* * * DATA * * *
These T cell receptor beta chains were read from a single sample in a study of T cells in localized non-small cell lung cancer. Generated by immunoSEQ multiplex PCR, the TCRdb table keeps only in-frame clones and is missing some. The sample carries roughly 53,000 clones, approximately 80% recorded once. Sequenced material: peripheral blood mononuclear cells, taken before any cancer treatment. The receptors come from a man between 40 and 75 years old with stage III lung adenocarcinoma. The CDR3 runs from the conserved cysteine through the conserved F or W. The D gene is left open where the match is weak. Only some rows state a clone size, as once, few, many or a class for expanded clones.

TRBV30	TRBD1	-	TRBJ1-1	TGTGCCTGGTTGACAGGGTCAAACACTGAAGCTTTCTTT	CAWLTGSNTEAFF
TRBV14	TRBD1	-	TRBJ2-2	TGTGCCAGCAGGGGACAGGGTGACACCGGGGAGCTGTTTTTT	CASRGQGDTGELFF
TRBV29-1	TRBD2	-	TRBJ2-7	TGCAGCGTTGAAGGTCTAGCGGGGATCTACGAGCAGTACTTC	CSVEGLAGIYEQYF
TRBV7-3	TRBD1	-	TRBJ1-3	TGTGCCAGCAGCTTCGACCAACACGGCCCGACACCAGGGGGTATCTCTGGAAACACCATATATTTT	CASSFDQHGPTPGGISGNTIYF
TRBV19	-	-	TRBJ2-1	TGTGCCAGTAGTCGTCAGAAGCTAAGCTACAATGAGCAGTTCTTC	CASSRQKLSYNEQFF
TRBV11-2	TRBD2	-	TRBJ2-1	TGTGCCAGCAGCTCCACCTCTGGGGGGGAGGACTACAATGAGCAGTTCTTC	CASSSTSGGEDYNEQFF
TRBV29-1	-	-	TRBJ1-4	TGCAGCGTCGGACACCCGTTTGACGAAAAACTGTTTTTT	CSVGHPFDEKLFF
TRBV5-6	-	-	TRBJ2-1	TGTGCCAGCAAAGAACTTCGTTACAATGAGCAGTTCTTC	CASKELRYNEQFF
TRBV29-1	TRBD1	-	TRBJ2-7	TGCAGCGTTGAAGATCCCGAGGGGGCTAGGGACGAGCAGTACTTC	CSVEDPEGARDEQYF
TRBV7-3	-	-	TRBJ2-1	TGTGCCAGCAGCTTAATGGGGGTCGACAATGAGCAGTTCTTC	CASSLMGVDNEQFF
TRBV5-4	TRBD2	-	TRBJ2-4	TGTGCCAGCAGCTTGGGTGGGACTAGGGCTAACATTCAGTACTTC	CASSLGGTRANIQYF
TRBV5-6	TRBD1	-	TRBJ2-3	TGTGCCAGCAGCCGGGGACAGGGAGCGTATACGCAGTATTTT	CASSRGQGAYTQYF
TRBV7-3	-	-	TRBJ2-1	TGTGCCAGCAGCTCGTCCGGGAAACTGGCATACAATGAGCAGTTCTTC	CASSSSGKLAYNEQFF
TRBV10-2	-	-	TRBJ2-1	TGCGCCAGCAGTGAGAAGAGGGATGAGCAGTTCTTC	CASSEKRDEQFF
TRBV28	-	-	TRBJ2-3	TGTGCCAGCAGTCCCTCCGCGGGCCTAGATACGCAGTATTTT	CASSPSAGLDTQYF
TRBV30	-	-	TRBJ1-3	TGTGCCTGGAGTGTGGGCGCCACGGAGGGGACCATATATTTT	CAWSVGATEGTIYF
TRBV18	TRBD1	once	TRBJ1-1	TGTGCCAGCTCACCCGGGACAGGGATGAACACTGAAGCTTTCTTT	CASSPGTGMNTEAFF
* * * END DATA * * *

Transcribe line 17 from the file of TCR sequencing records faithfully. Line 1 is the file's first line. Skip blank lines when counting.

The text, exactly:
TRBV30	-	-	TRBJ1-3	TGTGCCTGGAGTGTGGGCGCCACGGAGGGGACCATATATTTT	CAWSVGATEGTIYF